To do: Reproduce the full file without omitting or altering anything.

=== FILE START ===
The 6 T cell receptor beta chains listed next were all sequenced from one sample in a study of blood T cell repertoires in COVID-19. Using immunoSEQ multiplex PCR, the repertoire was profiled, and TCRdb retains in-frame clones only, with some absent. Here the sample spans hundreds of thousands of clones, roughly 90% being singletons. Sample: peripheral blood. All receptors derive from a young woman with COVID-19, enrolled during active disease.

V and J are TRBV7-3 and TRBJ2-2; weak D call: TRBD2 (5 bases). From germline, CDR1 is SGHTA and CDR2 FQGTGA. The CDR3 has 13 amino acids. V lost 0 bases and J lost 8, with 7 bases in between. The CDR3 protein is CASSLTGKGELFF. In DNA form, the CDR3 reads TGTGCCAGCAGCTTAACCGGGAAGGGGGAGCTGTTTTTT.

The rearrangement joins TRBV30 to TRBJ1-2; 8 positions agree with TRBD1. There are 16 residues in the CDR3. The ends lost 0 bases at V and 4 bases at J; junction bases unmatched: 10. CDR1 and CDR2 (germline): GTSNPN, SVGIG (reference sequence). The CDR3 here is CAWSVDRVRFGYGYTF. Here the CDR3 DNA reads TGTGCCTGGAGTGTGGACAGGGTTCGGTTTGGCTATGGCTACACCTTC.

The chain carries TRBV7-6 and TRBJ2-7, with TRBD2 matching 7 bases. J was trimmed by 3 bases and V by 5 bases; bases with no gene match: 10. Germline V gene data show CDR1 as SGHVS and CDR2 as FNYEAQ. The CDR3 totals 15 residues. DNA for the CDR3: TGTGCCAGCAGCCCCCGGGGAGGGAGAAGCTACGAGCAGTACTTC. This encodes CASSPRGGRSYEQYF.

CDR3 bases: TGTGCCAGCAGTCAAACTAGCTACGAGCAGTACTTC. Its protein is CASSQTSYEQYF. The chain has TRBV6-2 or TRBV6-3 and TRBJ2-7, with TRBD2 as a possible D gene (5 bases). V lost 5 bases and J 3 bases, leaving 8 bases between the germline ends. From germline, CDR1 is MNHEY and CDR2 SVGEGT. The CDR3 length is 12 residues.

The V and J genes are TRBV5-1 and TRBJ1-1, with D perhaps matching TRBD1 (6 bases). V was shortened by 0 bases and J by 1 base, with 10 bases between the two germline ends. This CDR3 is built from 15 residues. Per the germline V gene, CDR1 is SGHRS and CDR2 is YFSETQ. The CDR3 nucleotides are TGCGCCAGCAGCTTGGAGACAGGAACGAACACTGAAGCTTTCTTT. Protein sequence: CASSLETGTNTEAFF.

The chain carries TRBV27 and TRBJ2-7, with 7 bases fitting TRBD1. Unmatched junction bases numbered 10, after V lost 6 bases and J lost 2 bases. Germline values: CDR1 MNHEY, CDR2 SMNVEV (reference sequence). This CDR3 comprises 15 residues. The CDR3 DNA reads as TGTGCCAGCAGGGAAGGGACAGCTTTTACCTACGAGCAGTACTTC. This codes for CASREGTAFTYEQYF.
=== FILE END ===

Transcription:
The 6 T cell receptor beta chains listed next were all sequenced from one sample in a study of blood T cell repertoires in COVID-19. Using immunoSEQ multiplex PCR, the repertoire was profiled, and TCRdb retains in-frame clones only, with some absent. Here the sample spans hundreds of thousands of clones, roughly 90% being singletons. Sample: peripheral blood. All receptors derive from a young woman with COVID-19, enrolled during active disease.

V and J are TRBV7-3 and TRBJ2-2; weak D call: TRBD2 (5 bases). From germline, CDR1 is SGHTA and CDR2 FQGTGA. The CDR3 has 13 amino acids. V lost 0 bases and J lost 8, with 7 bases in between. The CDR3 protein is CASSLTGKGELFF. In DNA form, the CDR3 reads TGTGCCAGCAGCTTAACCGGGAAGGGGGAGCTGTTTTTT.

The rearrangement joins TRBV30 to TRBJ1-2; 8 positions agree with TRBD1. There are 16 residues in the CDR3. The ends lost 0 bases at V and 4 bases at J; junction bases unmatched: 10. CDR1 and CDR2 (germline): GTSNPN, SVGIG (reference sequence). The CDR3 here is CAWSVDRVRFGYGYTF. Here the CDR3 DNA reads TGTGCCTGGAGTGTGGACAGGGTTCGGTTTGGCTATGGCTACACCTTC.

The chain carries TRBV7-6 and TRBJ2-7, with TRBD2 matching 7 bases. J was trimmed by 3 bases and V by 5 bases; bases with no gene match: 10. Germline V gene data show CDR1 as SGHVS and CDR2 as FNYEAQ. The CDR3 totals 15 residues. DNA for the CDR3: TGTGCCAGCAGCCCCCGGGGAGGGAGAAGCTACGAGCAGTACTTC. This encodes CASSPRGGRSYEQYF.

CDR3 bases: TGTGCCAGCAGTCAAACTAGCTACGAGCAGTACTTC. Its protein is CASSQTSYEQYF. The chain has TRBV6-2 or TRBV6-3 and TRBJ2-7, with TRBD2 as a possible D gene (5 bases). V lost 5 bases and J 3 bases, leaving 8 bases between the germline ends. From germline, CDR1 is MNHEY and CDR2 SVGEGT. The CDR3 length is 12 residues.

The V and J genes are TRBV5-1 and TRBJ1-1, with D perhaps matching TRBD1 (6 bases). V was shortened by 0 bases and J by 1 base, with 10 bases between the two germline ends. This CDR3 is built from 15 residues. Per the germline V gene, CDR1 is SGHRS and CDR2 is YFSETQ. The CDR3 nucleotides are TGCGCCAGCAGCTTGGAGACAGGAACGAACACTGAAGCTTTCTTT. Protein sequence: CASSLETGTNTEAFF.

The chain carries TRBV27 and TRBJ2-7, with 7 bases fitting TRBD1. Unmatched junction bases numbered 10, after V lost 6 bases and J lost 2 bases. Germline values: CDR1 MNHEY, CDR2 SMNVEV (reference sequence). This CDR3 comprises 15 residues. The CDR3 DNA reads as TGTGCCAGCAGGGAAGGGACAGCTTTTACCTACGAGCAGTACTTC. This codes for CASREGTAFTYEQYF.